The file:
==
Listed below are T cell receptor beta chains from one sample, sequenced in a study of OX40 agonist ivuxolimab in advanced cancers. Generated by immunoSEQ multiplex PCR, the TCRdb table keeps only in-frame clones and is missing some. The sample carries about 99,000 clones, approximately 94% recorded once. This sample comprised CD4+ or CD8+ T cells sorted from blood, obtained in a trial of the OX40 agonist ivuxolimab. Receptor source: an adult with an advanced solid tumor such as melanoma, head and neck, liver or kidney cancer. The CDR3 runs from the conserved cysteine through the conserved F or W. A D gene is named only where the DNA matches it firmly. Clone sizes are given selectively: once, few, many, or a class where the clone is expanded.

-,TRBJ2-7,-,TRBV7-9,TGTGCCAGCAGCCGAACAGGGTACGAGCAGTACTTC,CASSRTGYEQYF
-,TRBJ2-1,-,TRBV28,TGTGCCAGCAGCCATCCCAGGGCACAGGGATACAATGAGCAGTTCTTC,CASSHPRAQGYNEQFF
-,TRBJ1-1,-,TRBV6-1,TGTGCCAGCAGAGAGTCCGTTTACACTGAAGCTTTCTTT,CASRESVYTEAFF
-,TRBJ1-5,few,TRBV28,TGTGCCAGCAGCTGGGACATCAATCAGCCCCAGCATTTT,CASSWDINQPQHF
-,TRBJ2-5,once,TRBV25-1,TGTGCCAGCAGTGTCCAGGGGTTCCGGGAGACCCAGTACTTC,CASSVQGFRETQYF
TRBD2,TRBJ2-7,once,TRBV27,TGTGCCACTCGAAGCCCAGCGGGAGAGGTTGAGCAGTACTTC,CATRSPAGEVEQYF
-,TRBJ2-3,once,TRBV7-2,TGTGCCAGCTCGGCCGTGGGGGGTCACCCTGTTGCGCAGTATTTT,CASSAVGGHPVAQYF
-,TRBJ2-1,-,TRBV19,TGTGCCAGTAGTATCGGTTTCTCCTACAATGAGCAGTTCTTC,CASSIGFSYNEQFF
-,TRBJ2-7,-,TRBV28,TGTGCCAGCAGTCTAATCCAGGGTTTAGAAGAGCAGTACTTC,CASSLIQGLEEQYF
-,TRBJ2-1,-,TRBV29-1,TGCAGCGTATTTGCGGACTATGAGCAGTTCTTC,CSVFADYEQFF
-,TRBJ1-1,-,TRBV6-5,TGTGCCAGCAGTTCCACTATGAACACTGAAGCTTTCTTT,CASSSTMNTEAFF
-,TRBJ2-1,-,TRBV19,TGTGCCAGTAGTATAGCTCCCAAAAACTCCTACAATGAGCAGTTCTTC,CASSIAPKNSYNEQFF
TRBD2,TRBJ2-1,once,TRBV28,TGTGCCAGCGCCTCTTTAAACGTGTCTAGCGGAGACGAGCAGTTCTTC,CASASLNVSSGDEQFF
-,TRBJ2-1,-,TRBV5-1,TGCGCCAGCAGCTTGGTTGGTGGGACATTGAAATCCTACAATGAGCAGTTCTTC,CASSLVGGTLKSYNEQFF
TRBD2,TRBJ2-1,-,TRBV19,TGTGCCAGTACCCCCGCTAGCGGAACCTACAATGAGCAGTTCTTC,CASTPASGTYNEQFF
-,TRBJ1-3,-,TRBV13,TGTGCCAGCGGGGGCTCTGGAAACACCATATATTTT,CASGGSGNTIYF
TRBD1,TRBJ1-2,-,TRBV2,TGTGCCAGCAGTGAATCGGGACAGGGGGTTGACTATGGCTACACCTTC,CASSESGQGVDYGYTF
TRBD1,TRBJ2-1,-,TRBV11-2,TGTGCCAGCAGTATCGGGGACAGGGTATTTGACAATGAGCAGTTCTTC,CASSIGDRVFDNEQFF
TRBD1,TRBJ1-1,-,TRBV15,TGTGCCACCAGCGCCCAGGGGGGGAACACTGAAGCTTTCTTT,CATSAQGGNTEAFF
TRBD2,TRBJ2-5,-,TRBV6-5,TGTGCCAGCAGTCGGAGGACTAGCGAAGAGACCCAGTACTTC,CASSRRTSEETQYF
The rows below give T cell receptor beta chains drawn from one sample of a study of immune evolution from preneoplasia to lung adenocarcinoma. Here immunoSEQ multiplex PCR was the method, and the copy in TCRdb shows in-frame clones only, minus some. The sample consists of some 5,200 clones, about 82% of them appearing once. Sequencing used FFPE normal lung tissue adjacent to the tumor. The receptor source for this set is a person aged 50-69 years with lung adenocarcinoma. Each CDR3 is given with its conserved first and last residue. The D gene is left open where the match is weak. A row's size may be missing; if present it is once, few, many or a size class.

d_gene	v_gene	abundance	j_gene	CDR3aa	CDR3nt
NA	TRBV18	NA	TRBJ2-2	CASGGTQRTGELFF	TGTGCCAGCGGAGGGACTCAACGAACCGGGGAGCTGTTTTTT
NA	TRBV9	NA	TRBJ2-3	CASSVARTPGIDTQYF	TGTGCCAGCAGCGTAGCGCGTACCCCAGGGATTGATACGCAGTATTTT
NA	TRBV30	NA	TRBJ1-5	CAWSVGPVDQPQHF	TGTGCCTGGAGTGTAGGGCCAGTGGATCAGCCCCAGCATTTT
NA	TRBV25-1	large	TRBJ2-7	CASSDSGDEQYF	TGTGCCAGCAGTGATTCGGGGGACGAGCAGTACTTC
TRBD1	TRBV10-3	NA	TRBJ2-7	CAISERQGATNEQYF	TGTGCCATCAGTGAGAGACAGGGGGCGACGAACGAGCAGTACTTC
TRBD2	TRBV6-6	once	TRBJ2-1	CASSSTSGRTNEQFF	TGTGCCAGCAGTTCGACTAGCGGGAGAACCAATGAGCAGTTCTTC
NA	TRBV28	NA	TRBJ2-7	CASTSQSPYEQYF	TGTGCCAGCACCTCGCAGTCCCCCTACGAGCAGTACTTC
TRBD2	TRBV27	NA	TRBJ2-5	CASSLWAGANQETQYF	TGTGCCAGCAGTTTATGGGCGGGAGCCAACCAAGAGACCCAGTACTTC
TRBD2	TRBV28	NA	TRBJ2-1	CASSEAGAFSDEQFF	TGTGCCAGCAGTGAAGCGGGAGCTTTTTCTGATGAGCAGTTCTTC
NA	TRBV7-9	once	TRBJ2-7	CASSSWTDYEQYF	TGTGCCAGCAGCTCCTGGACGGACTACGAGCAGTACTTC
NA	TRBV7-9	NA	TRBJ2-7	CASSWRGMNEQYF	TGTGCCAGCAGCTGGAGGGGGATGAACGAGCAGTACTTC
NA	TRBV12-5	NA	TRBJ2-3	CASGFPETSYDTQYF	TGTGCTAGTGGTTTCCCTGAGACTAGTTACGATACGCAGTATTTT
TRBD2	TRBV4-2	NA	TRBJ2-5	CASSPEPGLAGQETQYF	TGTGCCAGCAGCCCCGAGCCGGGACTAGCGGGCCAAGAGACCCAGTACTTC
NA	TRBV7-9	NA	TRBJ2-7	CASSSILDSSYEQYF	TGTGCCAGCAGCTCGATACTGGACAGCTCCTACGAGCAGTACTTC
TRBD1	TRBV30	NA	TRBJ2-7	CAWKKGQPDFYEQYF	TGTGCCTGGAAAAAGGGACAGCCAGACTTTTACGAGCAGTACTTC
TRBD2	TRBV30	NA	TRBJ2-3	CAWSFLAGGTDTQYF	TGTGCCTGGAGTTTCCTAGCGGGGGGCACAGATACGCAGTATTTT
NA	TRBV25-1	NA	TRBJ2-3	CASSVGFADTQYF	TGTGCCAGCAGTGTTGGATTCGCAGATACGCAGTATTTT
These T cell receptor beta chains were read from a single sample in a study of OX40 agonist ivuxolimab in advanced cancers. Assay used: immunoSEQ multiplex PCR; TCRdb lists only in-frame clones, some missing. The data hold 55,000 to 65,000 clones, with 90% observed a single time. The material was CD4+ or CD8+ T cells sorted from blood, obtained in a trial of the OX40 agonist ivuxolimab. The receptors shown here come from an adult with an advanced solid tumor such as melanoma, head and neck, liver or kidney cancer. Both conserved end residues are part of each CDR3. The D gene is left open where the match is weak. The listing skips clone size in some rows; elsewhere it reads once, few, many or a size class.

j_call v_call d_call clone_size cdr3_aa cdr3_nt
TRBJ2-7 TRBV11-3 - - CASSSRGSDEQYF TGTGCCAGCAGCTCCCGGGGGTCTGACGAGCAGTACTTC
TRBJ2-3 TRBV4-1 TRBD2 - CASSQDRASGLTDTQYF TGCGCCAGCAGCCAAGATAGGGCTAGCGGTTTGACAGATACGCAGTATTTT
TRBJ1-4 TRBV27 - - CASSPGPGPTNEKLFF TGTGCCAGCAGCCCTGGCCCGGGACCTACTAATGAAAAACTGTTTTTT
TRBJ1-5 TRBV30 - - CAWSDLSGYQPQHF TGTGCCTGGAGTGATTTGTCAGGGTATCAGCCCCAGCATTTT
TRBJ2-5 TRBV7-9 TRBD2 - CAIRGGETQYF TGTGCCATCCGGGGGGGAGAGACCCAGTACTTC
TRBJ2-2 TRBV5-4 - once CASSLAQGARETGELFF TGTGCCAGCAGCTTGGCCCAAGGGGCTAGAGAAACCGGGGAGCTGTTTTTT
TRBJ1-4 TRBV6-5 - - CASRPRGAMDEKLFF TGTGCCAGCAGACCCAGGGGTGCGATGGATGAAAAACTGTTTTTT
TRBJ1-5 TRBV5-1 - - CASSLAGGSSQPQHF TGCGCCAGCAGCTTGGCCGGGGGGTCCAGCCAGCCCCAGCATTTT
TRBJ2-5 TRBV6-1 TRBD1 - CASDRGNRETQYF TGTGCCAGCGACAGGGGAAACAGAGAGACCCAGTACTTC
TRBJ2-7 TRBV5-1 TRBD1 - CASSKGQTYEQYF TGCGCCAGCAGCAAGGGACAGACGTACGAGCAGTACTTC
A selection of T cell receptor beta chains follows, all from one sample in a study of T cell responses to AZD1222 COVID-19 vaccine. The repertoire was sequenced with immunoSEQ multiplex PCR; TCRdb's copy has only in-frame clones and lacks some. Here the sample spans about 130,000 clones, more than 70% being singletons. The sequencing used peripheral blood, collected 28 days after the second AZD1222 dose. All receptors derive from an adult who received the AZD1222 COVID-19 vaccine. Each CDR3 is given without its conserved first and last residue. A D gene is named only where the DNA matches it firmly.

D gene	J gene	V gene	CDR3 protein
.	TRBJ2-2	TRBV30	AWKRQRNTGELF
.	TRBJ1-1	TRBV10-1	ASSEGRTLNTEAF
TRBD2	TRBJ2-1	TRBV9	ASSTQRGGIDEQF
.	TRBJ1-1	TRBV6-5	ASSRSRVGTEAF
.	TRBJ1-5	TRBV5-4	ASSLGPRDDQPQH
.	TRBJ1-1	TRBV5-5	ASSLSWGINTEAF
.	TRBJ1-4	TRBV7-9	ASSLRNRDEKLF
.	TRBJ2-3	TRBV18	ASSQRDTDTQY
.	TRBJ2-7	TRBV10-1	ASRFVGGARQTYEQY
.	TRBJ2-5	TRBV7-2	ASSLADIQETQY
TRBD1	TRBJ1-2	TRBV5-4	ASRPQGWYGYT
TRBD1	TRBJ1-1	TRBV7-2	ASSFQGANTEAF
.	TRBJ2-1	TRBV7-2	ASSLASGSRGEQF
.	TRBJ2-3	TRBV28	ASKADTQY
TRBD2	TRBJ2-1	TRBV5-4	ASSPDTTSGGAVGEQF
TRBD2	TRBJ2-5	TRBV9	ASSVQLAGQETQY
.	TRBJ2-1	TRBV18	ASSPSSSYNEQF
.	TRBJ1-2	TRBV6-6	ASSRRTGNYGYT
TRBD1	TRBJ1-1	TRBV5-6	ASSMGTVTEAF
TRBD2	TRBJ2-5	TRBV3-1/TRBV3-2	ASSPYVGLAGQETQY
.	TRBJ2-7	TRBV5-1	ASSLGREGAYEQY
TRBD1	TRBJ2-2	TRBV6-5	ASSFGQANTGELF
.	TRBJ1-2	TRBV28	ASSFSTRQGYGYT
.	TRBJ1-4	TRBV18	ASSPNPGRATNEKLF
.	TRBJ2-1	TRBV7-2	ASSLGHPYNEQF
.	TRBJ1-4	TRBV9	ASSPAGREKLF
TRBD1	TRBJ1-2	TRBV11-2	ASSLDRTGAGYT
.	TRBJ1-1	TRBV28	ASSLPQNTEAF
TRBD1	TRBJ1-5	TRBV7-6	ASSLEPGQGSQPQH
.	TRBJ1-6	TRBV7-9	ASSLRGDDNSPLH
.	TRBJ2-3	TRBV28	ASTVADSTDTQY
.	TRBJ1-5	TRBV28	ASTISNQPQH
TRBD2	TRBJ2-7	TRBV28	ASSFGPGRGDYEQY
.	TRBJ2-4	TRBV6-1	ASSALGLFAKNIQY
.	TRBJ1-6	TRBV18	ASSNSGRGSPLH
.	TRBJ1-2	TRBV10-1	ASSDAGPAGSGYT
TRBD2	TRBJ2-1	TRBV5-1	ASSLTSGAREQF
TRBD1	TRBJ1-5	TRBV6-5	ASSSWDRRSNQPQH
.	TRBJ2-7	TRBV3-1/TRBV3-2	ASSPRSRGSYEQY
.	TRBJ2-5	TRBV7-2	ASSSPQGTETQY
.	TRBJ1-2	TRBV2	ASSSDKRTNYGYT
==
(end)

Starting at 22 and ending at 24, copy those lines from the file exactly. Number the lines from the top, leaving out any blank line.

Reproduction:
The rows below give T cell receptor beta chains drawn from one sample of a study of immune evolution from preneoplasia to lung adenocarcinoma. Here immunoSEQ multiplex PCR was the method, and the copy in TCRdb shows in-frame clones only, minus some. The sample consists of some 5,200 clones, about 82% of them appearing once. Sequencing used FFPE normal lung tissue adjacent to the tumor. The receptor source for this set is a person aged 50-69 years with lung adenocarcinoma. Each CDR3 is given with its conserved first and last residue. The D gene is left open where the match is weak. A row's size may be missing; if present it is once, few, many or a size class.

d_gene	v_gene	abundance	j_gene	CDR3aa	CDR3nt
NA	TRBV18	NA	TRBJ2-2	CASGGTQRTGELFF	TGTGCCAGCGGAGGGACTCAACGAACCGGGGAGCTGTTTTTT